WHITEWATER — Abigail Martin, Wisconsin’s 72nd Alice in Dairyland, recently charmed and informed residents of Fairhaven Senior Services during a visit arranged by Brian Robinson, director of Leisure Services.

Earlier Alices included Nancy (Trewyn) Prosser from Whitewater in 1957 and Barbara (Ward) McCrory from Fort Atkinson in 1983.

Martin shared that her “passion for Wisconsin agriculture” began while growing up in Milton on a family dairy farm for 150 to 200 Holstein cows.

She began showing cows at the Rock County Fair when just seven years old, later showing her favorite cow of all time, “Always,” at the Wisconsin State Fair.

In addition to being active in FFA, Martin attributed the development of “a lot of my communication skills” to “Standing up in front of a room full of people and being able to talk at a 4-H club meeting.”

She earned a bachelor’s degree at the University of Wisconsin-Madison where she also worked in the Babcock Hall Dairy Store and learned to make cheese.

Alice in Dairyland began in 1948 as a beauty pageant at the centennial exposition of the Wisconsin State Fair.

Very quickly, the role of Alice changed to a professional public relations role promoting the multi-faceted agricultural industry in Wisconsin where, Martin noted, “One of nine jobs in Wisconsin is related to agriculture.”

Martin serves as an employee of the Wisconsin Department of Agriculture, Trade and Consumer Protection during her year-long reign as Alice in Dairyland that began in June 2019.

Traveling up to 40,000 miles throughout Wisconsin in a van powered by ethanol fuel that Martin named “Kernel,” her goals include 60 television appearances, along with 120 radio interviews and 1,000 social media posts.

During her year of service, she also provides educational programming, in conjunction with the Dairy Farmers of Wisconsin, to thousands of Wisconsin grade-school children.

Martin shared her pride in “connecting with an urban audience” during the 11-day run of the Wisconsin State Fair that included demonstrating milking a cow, as well as participating in the World Dairy Expo in Madison, the world’s largest dairy trade show.

She described several of the “industry tours” she participates in, including visits to potato, sheep and Christmas tree farms; cranberry bogs, and ethanol production facilities.

“It is the diversity of agriculture that makes Wisconsin so special,” Martin told her audience. “We are an agricultural rock star. We lead the nation in many agricultural commodities … cheese, and milk goats, and green beans, corn for silage, mink pelts, cranberries, ginseng and so much more.”

During her presentation, Martin highlighted several Wisconsin agricultural industries, often including fun facts. She pointed to Wisconsin native quartz gemstones that are part of her tiara and brooch as part of the history of mining in Wisconsin.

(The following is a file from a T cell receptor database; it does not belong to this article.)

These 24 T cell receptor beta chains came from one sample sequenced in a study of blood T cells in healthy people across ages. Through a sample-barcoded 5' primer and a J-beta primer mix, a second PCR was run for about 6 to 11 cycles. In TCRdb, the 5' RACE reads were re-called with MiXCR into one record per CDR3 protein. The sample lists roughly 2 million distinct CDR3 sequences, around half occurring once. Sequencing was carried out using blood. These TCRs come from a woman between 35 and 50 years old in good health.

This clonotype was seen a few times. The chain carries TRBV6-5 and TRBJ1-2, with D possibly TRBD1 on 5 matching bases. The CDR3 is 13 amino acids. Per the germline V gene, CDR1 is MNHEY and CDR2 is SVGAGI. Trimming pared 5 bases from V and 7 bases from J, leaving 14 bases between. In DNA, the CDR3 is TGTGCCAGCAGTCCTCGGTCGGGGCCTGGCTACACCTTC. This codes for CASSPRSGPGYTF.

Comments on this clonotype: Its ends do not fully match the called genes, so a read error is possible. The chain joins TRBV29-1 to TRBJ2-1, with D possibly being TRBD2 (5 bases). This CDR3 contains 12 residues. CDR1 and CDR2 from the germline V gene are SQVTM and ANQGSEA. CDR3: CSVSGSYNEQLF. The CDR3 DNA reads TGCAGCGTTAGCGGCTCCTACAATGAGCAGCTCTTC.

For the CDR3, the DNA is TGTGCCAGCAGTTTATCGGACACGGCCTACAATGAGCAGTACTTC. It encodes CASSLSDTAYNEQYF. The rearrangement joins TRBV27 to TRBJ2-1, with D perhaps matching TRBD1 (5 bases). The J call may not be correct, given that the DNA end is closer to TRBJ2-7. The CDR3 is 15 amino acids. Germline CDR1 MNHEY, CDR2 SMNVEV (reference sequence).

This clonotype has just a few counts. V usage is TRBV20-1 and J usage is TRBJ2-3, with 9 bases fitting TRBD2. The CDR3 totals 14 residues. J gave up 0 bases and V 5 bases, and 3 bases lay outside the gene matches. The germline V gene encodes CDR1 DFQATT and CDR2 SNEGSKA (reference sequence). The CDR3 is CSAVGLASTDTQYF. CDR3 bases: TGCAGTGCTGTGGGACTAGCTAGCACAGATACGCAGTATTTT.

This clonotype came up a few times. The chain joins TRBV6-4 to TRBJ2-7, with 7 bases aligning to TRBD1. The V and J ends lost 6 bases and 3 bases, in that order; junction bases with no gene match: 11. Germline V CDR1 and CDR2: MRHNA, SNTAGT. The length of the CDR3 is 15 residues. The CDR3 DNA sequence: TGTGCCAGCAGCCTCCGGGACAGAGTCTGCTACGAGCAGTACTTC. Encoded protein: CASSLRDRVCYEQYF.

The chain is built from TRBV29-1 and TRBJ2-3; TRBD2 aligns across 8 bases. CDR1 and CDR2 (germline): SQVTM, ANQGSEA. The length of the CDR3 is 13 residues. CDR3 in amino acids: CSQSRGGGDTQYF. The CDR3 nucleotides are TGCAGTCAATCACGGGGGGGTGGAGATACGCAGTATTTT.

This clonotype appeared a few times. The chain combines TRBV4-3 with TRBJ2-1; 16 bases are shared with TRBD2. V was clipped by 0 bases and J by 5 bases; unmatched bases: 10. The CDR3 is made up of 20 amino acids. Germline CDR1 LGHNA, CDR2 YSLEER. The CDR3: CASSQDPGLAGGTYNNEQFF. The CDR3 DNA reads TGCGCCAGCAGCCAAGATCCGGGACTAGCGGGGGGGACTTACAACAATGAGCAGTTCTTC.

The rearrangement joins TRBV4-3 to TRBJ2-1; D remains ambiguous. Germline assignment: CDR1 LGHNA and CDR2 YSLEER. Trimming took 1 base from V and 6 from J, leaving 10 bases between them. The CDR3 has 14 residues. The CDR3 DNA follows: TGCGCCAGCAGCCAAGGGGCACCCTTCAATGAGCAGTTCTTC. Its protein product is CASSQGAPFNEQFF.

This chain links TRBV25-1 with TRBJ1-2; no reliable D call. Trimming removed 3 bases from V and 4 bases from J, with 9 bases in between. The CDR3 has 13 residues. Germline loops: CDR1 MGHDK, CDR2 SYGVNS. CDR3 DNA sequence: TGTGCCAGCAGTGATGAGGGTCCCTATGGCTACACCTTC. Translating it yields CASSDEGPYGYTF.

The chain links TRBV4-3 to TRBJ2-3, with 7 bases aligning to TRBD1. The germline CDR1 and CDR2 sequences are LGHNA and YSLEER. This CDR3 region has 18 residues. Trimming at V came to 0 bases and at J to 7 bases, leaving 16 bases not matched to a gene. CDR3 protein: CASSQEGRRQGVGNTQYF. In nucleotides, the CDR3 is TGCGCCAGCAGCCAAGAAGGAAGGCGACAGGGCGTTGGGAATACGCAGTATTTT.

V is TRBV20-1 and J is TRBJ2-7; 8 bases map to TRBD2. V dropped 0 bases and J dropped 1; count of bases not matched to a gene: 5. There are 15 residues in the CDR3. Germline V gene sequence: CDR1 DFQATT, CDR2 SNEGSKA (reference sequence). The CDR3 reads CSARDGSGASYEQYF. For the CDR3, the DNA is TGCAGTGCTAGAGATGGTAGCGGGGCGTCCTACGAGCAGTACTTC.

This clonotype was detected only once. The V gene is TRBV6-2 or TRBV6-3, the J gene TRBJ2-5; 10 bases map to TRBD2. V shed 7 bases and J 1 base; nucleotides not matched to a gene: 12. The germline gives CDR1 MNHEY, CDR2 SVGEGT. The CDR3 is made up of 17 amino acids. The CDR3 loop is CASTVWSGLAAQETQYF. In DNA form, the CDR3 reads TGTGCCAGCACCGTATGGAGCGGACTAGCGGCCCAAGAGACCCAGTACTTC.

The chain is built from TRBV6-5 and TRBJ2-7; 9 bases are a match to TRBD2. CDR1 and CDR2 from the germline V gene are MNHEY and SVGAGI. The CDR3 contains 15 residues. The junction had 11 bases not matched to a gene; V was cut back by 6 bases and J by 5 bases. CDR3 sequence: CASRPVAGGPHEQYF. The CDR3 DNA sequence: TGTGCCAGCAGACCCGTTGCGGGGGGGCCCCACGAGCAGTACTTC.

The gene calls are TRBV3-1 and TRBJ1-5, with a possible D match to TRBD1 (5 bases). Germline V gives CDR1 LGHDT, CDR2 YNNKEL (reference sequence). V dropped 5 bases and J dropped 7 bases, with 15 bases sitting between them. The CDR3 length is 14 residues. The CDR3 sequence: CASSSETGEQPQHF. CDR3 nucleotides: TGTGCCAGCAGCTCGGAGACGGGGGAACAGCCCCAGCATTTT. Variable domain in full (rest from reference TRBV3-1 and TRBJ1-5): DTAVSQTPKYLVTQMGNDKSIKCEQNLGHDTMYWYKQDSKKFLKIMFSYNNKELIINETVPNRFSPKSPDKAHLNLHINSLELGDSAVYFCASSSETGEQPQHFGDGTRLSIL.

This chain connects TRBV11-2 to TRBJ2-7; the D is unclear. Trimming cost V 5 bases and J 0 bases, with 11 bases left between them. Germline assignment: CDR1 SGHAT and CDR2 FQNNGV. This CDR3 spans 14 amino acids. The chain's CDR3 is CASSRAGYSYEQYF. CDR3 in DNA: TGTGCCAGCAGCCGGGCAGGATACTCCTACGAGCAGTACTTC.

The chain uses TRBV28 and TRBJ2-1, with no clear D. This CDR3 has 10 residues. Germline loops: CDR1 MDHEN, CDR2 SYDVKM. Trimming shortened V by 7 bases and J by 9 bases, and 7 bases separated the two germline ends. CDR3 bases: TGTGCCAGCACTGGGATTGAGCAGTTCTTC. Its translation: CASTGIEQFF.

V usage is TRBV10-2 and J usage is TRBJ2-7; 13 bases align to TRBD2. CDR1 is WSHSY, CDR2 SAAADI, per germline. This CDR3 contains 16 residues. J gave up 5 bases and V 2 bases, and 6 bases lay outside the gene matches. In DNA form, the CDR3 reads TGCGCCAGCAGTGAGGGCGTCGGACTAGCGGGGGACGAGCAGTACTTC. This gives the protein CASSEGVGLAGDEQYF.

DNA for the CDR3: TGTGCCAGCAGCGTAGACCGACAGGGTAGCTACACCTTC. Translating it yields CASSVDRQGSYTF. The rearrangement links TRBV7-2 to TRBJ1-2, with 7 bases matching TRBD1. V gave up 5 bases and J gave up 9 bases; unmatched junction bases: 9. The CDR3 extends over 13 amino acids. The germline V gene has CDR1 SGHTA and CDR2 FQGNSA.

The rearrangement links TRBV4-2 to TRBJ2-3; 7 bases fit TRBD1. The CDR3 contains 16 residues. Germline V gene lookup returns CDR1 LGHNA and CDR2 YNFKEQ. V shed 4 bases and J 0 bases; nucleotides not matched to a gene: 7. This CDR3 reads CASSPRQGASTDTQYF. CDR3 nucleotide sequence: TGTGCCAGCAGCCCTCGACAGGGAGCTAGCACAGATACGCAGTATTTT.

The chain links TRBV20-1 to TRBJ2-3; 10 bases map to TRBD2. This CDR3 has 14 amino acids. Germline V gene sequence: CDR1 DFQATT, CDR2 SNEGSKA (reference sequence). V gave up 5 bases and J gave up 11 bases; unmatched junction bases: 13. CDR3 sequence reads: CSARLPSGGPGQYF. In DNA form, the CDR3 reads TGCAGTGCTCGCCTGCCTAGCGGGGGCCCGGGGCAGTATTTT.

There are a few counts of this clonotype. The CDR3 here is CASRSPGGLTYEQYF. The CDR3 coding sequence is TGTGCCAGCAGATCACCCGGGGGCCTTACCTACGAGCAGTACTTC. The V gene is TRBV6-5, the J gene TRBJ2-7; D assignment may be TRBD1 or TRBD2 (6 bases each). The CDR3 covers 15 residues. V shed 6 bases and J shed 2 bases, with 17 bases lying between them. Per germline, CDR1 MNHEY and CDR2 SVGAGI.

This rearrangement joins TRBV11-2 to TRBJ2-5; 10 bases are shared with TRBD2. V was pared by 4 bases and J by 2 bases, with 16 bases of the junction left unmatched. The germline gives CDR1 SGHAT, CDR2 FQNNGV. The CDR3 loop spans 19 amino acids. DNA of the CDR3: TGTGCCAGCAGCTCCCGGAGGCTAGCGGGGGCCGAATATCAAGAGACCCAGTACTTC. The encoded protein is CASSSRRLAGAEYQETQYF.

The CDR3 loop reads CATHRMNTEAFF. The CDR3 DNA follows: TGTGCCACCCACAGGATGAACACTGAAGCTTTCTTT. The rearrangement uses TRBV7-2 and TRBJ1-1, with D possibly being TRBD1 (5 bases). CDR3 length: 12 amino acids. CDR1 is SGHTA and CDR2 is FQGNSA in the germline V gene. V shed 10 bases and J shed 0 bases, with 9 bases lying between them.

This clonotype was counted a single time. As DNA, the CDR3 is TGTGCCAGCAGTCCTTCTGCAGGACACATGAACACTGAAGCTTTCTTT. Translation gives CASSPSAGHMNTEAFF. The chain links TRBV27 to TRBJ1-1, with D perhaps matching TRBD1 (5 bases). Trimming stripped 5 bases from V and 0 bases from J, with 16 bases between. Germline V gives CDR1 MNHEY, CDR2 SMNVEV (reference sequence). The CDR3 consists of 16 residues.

Noting that 600 styles, types and varieties of cheese are produced in the state, she said “90 percent of the milk that we produce in our state turns into cheese. Ninety percent of the cheese that we make leaves our state. So, people all over the world are enjoying Wisconsin cheese. Wisconsin receives more awards for cheese than any other state.”

Martini admitted that her favorite cheese is “juustoleipä,” also known as “bread cheese.”

Describing cranberries as “our state fruit,” she shared that Wisconsin produces 64 percent of the nation’s supply of cranberries and 95 percent of the country’s production of ginseng, mostly exported to Asia and China for use in medicines, soups, teas and as an energy supplement.

In sharing information about Wisconsin’s mink industry, she reported that minks eat the bi-products of meat packing and cheese production “that would otherwise be in a landfill,” and that mink carcasses are used in the pet food industry as crab bait, or as a source of oil for skin care products.

Applauding “not only the quantity but also the quality of products that are grown in our state,” Martin said Wisconsin’s $104.8 billion agricultural industry is “reaching all corners of the globe” in exportation to more than 140 countries.

Asked about the status of “family farms” in Wisconsin, she reported that 95 percent of farms in Wisconsin actually are “family farms” operated by family relatives and often multi-generational.

This is the first time that Walworth County will be the location for the selection of the next “Alice in Dairyland” in May, 2020. Accordingly, as the current Alice, Martin has been spending at least one day a month in Walworth County making agricultural industry tours.

“Walworth County has a really unique opportunity to connect with consumers that are very urban and from Chicago suburbs,” she added.

To make the visit even more special, following her presentation, Martin shared three types of baked cheese curds with Fairhaven residents.

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